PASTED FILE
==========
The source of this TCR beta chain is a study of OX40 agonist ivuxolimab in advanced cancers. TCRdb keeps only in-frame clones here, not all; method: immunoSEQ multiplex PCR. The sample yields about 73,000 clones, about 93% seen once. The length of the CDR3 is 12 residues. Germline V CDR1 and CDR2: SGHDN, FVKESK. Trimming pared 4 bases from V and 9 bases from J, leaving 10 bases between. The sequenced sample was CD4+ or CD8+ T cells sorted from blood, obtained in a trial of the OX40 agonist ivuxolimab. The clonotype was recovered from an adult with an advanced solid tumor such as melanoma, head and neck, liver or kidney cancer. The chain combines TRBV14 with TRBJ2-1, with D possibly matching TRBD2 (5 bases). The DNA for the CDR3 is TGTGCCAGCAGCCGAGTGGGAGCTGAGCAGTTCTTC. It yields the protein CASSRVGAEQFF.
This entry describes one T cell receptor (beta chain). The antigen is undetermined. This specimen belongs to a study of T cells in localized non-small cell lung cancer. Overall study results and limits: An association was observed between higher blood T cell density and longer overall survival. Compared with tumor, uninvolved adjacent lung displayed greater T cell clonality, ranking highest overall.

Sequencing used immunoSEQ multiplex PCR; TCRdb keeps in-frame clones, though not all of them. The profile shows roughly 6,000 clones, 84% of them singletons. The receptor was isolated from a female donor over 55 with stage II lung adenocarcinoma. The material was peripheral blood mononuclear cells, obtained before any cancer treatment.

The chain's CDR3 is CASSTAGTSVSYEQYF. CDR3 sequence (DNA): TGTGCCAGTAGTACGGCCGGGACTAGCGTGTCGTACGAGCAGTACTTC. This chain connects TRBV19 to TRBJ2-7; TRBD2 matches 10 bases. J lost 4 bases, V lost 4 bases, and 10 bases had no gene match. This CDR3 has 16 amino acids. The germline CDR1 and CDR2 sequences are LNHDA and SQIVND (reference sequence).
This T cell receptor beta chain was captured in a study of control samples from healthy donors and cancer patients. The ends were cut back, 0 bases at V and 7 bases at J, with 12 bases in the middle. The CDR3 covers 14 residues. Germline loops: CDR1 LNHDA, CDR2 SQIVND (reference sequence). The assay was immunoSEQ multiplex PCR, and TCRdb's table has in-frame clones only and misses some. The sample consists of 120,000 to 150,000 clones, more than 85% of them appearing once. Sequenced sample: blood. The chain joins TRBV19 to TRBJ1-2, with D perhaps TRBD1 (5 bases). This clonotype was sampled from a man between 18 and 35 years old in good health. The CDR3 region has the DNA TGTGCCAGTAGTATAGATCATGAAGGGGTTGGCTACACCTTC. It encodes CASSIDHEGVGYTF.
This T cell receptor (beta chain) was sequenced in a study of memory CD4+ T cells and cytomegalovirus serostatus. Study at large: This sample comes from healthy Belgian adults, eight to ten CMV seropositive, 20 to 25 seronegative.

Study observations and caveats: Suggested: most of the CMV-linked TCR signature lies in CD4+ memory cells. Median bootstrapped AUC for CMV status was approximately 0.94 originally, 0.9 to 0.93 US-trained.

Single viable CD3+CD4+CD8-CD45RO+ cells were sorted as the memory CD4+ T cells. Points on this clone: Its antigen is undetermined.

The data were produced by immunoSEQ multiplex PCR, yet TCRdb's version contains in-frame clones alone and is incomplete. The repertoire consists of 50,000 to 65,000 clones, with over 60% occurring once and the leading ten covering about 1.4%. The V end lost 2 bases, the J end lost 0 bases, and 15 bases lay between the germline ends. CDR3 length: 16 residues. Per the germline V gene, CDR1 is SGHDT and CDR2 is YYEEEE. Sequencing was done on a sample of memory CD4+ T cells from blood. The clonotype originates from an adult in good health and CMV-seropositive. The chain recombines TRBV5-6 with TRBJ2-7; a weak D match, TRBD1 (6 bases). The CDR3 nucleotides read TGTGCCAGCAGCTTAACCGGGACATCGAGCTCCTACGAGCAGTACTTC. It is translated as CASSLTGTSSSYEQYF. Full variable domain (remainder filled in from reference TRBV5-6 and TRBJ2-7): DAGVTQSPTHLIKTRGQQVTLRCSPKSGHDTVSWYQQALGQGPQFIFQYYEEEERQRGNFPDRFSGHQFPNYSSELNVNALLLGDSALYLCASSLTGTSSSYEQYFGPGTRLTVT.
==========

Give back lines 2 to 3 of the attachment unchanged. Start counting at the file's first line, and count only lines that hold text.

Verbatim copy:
This entry describes one T cell receptor (beta chain). The antigen is undetermined. This specimen belongs to a study of T cells in localized non-small cell lung cancer. Overall study results and limits: An association was observed between higher blood T cell density and longer overall survival. Compared with tumor, uninvolved adjacent lung displayed greater T cell clonality, ranking highest overall.

Sequencing used immunoSEQ multiplex PCR; TCRdb keeps in-frame clones, though not all of them. The profile shows roughly 6,000 clones, 84% of them singletons. The receptor was isolated from a female donor over 55 with stage II lung adenocarcinoma. The material was peripheral blood mononuclear cells, obtained before any cancer treatment.